Nicola Vulpe was born in Montreal. He completed a doctorate in philosophy at the Sorbonne, and taught in Spain before returning to Canada. His poems have appeared in journals such as Alba, The Antigonish Review, The Manhattan Review, Mediterranean Poetry, Montréal Serai, Slush Pile Magazine, and Stand Magazine. He has published a novella, The Extraordinary Event of Pia H., who turned to admire a chicken on the Plaza Mayor, as well as four collections of poetry, including Through the Waspmouth I Drew You and Insult to the Brain, which received the Fred Cogswell Award for Excellence in Poetry.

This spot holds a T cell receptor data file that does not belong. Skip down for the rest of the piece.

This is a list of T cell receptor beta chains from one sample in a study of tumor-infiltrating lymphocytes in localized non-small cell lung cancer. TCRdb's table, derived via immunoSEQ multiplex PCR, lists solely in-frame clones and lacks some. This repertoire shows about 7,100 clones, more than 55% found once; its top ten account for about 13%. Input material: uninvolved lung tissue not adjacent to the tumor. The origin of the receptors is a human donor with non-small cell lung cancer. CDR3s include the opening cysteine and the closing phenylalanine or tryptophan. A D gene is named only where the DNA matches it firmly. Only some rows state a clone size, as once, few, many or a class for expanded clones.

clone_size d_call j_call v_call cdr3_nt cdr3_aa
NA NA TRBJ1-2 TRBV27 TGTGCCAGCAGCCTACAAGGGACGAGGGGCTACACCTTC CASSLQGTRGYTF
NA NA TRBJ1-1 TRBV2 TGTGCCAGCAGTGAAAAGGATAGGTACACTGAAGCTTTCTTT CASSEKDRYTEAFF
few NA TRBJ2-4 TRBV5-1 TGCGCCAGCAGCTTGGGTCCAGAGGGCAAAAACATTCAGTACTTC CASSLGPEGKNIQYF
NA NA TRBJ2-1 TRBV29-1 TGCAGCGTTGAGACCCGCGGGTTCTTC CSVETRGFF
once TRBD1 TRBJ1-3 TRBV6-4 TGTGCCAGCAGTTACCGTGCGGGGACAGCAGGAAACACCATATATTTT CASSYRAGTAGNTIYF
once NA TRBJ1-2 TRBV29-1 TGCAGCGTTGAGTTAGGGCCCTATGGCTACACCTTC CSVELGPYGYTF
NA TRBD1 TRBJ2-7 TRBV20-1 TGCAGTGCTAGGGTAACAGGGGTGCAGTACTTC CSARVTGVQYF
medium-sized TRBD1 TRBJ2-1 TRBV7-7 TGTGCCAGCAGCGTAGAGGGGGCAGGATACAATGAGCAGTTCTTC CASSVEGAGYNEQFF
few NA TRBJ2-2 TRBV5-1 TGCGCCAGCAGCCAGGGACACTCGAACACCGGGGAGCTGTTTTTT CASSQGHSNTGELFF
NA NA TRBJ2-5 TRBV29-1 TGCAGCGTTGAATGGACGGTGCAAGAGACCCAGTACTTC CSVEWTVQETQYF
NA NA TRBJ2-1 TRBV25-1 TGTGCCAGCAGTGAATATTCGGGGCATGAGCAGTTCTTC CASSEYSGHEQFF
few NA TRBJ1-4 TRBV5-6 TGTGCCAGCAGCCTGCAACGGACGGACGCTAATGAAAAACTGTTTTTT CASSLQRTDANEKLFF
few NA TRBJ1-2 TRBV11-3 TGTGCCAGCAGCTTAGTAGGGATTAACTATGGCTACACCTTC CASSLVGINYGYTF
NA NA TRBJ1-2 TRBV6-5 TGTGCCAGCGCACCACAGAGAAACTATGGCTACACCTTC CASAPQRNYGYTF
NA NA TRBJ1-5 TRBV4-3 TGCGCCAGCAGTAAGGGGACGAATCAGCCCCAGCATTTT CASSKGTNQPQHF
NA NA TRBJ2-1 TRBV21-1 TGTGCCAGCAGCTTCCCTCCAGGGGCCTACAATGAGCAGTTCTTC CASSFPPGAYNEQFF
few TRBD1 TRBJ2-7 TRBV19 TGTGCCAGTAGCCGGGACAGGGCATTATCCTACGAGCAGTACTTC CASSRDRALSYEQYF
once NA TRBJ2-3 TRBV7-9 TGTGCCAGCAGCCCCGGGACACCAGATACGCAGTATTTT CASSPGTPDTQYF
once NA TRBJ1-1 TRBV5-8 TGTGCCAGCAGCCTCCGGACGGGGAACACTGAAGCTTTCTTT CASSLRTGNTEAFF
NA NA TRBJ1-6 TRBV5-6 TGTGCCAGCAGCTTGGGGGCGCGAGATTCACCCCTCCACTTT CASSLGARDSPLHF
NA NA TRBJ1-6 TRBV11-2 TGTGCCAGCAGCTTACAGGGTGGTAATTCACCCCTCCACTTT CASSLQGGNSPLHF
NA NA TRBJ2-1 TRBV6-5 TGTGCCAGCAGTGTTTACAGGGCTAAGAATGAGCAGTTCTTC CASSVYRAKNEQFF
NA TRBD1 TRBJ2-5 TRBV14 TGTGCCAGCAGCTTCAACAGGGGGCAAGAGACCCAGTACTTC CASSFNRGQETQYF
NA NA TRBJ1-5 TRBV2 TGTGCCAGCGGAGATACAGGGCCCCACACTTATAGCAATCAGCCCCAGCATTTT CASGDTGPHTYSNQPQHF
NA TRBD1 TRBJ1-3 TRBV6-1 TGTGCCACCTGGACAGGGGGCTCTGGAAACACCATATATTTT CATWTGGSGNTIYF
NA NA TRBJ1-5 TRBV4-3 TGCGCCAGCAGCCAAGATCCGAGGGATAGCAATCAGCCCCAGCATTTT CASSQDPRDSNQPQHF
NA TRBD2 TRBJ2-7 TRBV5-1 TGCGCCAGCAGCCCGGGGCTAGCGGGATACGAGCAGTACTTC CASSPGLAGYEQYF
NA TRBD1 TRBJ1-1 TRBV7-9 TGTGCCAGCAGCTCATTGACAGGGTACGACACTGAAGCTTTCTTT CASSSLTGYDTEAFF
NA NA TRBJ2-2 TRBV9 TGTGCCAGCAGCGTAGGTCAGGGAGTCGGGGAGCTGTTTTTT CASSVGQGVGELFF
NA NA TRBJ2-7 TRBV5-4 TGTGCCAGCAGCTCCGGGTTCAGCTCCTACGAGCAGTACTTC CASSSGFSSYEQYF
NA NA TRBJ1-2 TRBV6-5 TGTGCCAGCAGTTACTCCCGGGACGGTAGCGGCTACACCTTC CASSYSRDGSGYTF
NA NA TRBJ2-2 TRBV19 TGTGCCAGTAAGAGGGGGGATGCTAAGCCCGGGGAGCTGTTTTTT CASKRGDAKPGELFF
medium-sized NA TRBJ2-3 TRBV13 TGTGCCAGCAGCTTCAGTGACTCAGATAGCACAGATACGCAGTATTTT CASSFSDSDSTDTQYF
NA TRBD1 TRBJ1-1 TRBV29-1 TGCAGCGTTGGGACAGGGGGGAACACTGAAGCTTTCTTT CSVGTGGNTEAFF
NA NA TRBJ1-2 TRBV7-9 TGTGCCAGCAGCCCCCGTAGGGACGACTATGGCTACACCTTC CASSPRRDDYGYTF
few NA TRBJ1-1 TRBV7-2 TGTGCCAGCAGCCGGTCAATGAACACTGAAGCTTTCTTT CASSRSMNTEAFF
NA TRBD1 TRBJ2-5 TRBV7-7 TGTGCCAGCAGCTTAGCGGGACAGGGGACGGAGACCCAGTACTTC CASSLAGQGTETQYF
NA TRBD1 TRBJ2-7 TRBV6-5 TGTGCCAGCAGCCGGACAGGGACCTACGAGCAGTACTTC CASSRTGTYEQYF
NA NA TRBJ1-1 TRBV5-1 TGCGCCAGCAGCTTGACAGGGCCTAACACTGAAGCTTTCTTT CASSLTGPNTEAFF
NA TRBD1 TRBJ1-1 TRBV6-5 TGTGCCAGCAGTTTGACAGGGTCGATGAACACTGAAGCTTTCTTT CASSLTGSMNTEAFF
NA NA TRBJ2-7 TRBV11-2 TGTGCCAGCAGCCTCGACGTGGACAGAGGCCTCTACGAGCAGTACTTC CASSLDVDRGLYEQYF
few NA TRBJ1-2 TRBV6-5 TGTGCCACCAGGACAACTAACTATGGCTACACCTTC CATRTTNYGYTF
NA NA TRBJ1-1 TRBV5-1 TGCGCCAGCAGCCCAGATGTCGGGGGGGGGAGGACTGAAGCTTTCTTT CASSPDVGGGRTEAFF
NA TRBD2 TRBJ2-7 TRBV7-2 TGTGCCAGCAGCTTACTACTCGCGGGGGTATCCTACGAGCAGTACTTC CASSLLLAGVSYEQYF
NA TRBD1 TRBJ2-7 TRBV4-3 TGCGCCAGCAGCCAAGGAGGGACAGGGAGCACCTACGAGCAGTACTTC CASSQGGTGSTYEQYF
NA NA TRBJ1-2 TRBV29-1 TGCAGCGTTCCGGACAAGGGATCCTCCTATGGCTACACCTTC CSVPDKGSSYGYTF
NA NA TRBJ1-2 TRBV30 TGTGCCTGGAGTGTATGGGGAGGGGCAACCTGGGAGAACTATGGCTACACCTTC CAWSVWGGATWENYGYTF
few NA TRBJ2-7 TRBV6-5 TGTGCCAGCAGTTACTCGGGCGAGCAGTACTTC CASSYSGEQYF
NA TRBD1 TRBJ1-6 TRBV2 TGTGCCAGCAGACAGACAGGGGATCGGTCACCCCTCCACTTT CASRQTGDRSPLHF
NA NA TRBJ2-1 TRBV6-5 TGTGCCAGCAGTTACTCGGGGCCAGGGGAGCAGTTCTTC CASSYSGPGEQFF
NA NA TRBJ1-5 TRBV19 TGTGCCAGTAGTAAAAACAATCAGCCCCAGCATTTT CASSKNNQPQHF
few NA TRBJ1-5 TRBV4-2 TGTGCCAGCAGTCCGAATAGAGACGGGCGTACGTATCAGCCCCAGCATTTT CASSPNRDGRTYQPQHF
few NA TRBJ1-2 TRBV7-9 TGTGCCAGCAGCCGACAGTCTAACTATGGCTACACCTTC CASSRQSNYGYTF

Of the third campaign
we know almost nothing.
He went north, a widower now,
and died on the banks of a blue river,
Or perhaps Vindobona.
Pity Hannibal, the elephants especially,
teetering over the narrow gorge,
the crystalled fog, the blind wind.
Pity him, his elephants, the slave especially,
leading, unshoed across the icefield. The slave,
his bones turning in the turquoise stream.
All these years, Socrates,
I longed for you.
Where now love?
An old man spent,
beside me snoring.
Where now the wine jug?
where that girl with her flute?
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Poetry in this post: © Nicola Vulpe
Published with the permission of Nicola Vulpe